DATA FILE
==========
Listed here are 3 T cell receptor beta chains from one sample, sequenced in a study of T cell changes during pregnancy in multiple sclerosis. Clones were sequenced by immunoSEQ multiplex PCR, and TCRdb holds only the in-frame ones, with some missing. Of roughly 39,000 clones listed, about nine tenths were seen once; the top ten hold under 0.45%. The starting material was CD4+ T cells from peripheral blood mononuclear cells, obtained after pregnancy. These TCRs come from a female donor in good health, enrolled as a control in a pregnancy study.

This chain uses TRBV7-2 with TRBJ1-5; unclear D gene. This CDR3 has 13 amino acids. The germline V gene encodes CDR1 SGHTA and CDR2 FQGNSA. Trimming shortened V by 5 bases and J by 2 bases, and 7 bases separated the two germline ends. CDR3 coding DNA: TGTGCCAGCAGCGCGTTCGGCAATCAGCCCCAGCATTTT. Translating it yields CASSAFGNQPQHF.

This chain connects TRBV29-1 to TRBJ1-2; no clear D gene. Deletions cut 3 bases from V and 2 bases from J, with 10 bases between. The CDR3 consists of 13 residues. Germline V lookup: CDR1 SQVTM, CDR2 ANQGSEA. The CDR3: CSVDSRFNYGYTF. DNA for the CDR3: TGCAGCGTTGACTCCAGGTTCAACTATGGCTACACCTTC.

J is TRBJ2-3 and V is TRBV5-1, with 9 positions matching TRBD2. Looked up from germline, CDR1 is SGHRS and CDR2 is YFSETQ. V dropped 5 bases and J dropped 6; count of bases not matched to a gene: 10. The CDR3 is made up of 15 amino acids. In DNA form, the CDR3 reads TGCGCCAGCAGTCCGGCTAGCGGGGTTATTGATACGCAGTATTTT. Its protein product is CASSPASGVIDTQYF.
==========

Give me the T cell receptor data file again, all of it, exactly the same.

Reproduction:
Listed here are 3 T cell receptor beta chains from one sample, sequenced in a study of T cell changes during pregnancy in multiple sclerosis. Clones were sequenced by immunoSEQ multiplex PCR, and TCRdb holds only the in-frame ones, with some missing. Of roughly 39,000 clones listed, about nine tenths were seen once; the top ten hold under 0.45%. The starting material was CD4+ T cells from peripheral blood mononuclear cells, obtained after pregnancy. These TCRs come from a female donor in good health, enrolled as a control in a pregnancy study.

This chain uses TRBV7-2 with TRBJ1-5; unclear D gene. This CDR3 has 13 amino acids. The germline V gene encodes CDR1 SGHTA and CDR2 FQGNSA. Trimming shortened V by 5 bases and J by 2 bases, and 7 bases separated the two germline ends. CDR3 coding DNA: TGTGCCAGCAGCGCGTTCGGCAATCAGCCCCAGCATTTT. Translating it yields CASSAFGNQPQHF.

This chain connects TRBV29-1 to TRBJ1-2; no clear D gene. Deletions cut 3 bases from V and 2 bases from J, with 10 bases between. The CDR3 consists of 13 residues. Germline V lookup: CDR1 SQVTM, CDR2 ANQGSEA. The CDR3: CSVDSRFNYGYTF. DNA for the CDR3: TGCAGCGTTGACTCCAGGTTCAACTATGGCTACACCTTC.

J is TRBJ2-3 and V is TRBV5-1, with 9 positions matching TRBD2. Looked up from germline, CDR1 is SGHRS and CDR2 is YFSETQ. V dropped 5 bases and J dropped 6; count of bases not matched to a gene: 10. The CDR3 is made up of 15 amino acids. In DNA form, the CDR3 reads TGCGCCAGCAGTCCGGCTAGCGGGGTTATTGATACGCAGTATTTT. Its protein product is CASSPASGVIDTQYF.